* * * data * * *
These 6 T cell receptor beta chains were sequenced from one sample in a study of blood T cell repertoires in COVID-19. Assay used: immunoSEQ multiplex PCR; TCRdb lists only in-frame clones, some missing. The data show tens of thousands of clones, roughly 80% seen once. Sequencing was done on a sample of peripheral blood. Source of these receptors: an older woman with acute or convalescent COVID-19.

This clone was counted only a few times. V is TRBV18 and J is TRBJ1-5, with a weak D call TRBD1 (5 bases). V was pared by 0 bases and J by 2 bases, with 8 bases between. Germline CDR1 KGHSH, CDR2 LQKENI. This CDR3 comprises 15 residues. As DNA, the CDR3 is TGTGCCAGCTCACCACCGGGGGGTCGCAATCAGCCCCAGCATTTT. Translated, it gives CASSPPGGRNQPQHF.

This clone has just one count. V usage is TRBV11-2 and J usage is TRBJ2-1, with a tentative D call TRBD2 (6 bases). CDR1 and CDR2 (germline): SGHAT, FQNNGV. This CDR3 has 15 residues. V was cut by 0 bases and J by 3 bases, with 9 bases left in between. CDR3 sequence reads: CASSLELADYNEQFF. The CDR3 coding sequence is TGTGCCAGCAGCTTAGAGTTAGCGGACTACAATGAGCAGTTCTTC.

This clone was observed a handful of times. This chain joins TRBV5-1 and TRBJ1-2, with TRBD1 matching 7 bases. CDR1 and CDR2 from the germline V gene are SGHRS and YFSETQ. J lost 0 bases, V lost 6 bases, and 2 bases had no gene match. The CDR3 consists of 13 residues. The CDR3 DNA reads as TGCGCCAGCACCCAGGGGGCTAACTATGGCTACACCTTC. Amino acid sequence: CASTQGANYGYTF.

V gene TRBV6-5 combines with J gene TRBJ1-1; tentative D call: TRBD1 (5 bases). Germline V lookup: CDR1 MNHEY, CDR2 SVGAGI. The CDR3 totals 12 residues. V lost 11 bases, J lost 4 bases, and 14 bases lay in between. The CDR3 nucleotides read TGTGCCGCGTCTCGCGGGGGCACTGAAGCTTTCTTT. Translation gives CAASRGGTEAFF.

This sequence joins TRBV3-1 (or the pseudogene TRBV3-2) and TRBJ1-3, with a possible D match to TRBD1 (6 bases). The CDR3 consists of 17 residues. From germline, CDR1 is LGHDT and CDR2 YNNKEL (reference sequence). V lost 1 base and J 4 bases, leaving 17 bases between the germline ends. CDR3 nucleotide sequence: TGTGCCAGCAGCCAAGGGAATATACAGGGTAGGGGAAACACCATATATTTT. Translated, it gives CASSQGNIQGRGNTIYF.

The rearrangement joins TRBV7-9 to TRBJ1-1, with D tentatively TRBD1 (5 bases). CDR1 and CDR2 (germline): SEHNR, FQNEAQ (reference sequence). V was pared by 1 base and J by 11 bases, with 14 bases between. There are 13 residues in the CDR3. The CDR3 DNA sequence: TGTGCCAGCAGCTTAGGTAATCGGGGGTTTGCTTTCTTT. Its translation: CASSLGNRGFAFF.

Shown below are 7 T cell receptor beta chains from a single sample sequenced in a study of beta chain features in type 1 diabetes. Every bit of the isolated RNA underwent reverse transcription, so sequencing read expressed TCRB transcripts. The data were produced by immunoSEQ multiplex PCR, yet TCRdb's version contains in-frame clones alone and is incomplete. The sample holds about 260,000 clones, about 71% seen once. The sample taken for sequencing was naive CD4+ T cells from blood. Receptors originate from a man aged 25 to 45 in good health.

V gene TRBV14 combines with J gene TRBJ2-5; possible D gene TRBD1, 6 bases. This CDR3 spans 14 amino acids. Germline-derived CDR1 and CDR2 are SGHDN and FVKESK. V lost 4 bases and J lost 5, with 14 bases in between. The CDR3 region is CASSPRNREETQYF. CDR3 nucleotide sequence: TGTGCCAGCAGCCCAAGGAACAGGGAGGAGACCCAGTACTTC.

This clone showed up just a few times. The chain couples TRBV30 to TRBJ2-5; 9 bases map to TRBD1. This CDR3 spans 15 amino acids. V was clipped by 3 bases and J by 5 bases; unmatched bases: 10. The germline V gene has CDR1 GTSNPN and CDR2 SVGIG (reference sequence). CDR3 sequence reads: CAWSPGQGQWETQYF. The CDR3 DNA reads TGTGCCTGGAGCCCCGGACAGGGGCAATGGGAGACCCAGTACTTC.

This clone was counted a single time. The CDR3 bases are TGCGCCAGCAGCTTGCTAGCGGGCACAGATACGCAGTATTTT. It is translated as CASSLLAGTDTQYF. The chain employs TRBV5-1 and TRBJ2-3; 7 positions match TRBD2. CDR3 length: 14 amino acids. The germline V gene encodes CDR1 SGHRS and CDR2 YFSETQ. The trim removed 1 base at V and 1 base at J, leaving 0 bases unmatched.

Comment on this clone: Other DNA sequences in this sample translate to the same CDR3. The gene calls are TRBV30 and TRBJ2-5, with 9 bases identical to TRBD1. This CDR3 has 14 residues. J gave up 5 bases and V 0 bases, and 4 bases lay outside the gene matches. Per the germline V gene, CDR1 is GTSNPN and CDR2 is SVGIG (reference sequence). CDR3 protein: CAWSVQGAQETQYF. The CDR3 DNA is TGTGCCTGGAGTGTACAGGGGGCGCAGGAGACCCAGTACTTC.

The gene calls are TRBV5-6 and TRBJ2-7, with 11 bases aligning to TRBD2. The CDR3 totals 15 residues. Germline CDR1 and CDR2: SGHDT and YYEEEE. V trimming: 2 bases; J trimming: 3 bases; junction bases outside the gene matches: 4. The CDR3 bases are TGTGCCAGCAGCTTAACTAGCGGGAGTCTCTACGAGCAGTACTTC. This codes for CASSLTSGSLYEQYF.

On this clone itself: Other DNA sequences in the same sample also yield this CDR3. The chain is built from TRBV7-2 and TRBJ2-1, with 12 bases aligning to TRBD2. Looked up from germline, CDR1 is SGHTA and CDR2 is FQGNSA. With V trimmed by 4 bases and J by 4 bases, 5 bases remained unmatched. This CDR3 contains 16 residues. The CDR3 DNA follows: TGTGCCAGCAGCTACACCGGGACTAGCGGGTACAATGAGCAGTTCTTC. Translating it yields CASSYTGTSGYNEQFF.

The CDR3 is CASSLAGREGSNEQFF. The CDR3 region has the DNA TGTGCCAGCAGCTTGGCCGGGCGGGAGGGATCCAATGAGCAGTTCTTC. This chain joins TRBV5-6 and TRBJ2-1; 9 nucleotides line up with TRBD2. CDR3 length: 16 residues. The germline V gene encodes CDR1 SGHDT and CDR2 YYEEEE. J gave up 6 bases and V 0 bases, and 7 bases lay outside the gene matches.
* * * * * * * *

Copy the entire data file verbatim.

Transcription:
These 6 T cell receptor beta chains were sequenced from one sample in a study of blood T cell repertoires in COVID-19. Assay used: immunoSEQ multiplex PCR; TCRdb lists only in-frame clones, some missing. The data show tens of thousands of clones, roughly 80% seen once. Sequencing was done on a sample of peripheral blood. Source of these receptors: an older woman with acute or convalescent COVID-19.

This clone was counted only a few times. V is TRBV18 and J is TRBJ1-5, with a weak D call TRBD1 (5 bases). V was pared by 0 bases and J by 2 bases, with 8 bases between. Germline CDR1 KGHSH, CDR2 LQKENI. This CDR3 comprises 15 residues. As DNA, the CDR3 is TGTGCCAGCTCACCACCGGGGGGTCGCAATCAGCCCCAGCATTTT. Translated, it gives CASSPPGGRNQPQHF.

This clone has just one count. V usage is TRBV11-2 and J usage is TRBJ2-1, with a tentative D call TRBD2 (6 bases). CDR1 and CDR2 (germline): SGHAT, FQNNGV. This CDR3 has 15 residues. V was cut by 0 bases and J by 3 bases, with 9 bases left in between. CDR3 sequence reads: CASSLELADYNEQFF. The CDR3 coding sequence is TGTGCCAGCAGCTTAGAGTTAGCGGACTACAATGAGCAGTTCTTC.

This clone was observed a handful of times. This chain joins TRBV5-1 and TRBJ1-2, with TRBD1 matching 7 bases. CDR1 and CDR2 from the germline V gene are SGHRS and YFSETQ. J lost 0 bases, V lost 6 bases, and 2 bases had no gene match. The CDR3 consists of 13 residues. The CDR3 DNA reads as TGCGCCAGCACCCAGGGGGCTAACTATGGCTACACCTTC. Amino acid sequence: CASTQGANYGYTF.

V gene TRBV6-5 combines with J gene TRBJ1-1; tentative D call: TRBD1 (5 bases). Germline V lookup: CDR1 MNHEY, CDR2 SVGAGI. The CDR3 totals 12 residues. V lost 11 bases, J lost 4 bases, and 14 bases lay in between. The CDR3 nucleotides read TGTGCCGCGTCTCGCGGGGGCACTGAAGCTTTCTTT. Translation gives CAASRGGTEAFF.

This sequence joins TRBV3-1 (or the pseudogene TRBV3-2) and TRBJ1-3, with a possible D match to TRBD1 (6 bases). The CDR3 consists of 17 residues. From germline, CDR1 is LGHDT and CDR2 YNNKEL (reference sequence). V lost 1 base and J 4 bases, leaving 17 bases between the germline ends. CDR3 nucleotide sequence: TGTGCCAGCAGCCAAGGGAATATACAGGGTAGGGGAAACACCATATATTTT. Translated, it gives CASSQGNIQGRGNTIYF.

The rearrangement joins TRBV7-9 to TRBJ1-1, with D tentatively TRBD1 (5 bases). CDR1 and CDR2 (germline): SEHNR, FQNEAQ (reference sequence). V was pared by 1 base and J by 11 bases, with 14 bases between. There are 13 residues in the CDR3. The CDR3 DNA sequence: TGTGCCAGCAGCTTAGGTAATCGGGGGTTTGCTTTCTTT. Its translation: CASSLGNRGFAFF.

Shown below are 7 T cell receptor beta chains from a single sample sequenced in a study of beta chain features in type 1 diabetes. Every bit of the isolated RNA underwent reverse transcription, so sequencing read expressed TCRB transcripts. The data were produced by immunoSEQ multiplex PCR, yet TCRdb's version contains in-frame clones alone and is incomplete. The sample holds about 260,000 clones, about 71% seen once. The sample taken for sequencing was naive CD4+ T cells from blood. Receptors originate from a man aged 25 to 45 in good health.

V gene TRBV14 combines with J gene TRBJ2-5; possible D gene TRBD1, 6 bases. This CDR3 spans 14 amino acids. Germline-derived CDR1 and CDR2 are SGHDN and FVKESK. V lost 4 bases and J lost 5, with 14 bases in between. The CDR3 region is CASSPRNREETQYF. CDR3 nucleotide sequence: TGTGCCAGCAGCCCAAGGAACAGGGAGGAGACCCAGTACTTC.

This clone showed up just a few times. The chain couples TRBV30 to TRBJ2-5; 9 bases map to TRBD1. This CDR3 spans 15 amino acids. V was clipped by 3 bases and J by 5 bases; unmatched bases: 10. The germline V gene has CDR1 GTSNPN and CDR2 SVGIG (reference sequence). CDR3 sequence reads: CAWSPGQGQWETQYF. The CDR3 DNA reads TGTGCCTGGAGCCCCGGACAGGGGCAATGGGAGACCCAGTACTTC.

This clone was counted a single time. The CDR3 bases are TGCGCCAGCAGCTTGCTAGCGGGCACAGATACGCAGTATTTT. It is translated as CASSLLAGTDTQYF. The chain employs TRBV5-1 and TRBJ2-3; 7 positions match TRBD2. CDR3 length: 14 amino acids. The germline V gene encodes CDR1 SGHRS and CDR2 YFSETQ. The trim removed 1 base at V and 1 base at J, leaving 0 bases unmatched.

Comment on this clone: Other DNA sequences in this sample translate to the same CDR3. The gene calls are TRBV30 and TRBJ2-5, with 9 bases identical to TRBD1. This CDR3 has 14 residues. J gave up 5 bases and V 0 bases, and 4 bases lay outside the gene matches. Per the germline V gene, CDR1 is GTSNPN and CDR2 is SVGIG (reference sequence). CDR3 protein: CAWSVQGAQETQYF. The CDR3 DNA is TGTGCCTGGAGTGTACAGGGGGCGCAGGAGACCCAGTACTTC.

The gene calls are TRBV5-6 and TRBJ2-7, with 11 bases aligning to TRBD2. The CDR3 totals 15 residues. Germline CDR1 and CDR2: SGHDT and YYEEEE. V trimming: 2 bases; J trimming: 3 bases; junction bases outside the gene matches: 4. The CDR3 bases are TGTGCCAGCAGCTTAACTAGCGGGAGTCTCTACGAGCAGTACTTC. This codes for CASSLTSGSLYEQYF.

On this clone itself: Other DNA sequences in the same sample also yield this CDR3. The chain is built from TRBV7-2 and TRBJ2-1, with 12 bases aligning to TRBD2. Looked up from germline, CDR1 is SGHTA and CDR2 is FQGNSA. With V trimmed by 4 bases and J by 4 bases, 5 bases remained unmatched. This CDR3 contains 16 residues. The CDR3 DNA follows: TGTGCCAGCAGCTACACCGGGACTAGCGGGTACAATGAGCAGTTCTTC. Translating it yields CASSYTGTSGYNEQFF.

The CDR3 is CASSLAGREGSNEQFF. The CDR3 region has the DNA TGTGCCAGCAGCTTGGCCGGGCGGGAGGGATCCAATGAGCAGTTCTTC. This chain joins TRBV5-6 and TRBJ2-1; 9 nucleotides line up with TRBD2. CDR3 length: 16 residues. The germline V gene encodes CDR1 SGHDT and CDR2 YYEEEE. J gave up 6 bases and V 0 bases, and 7 bases lay outside the gene matches.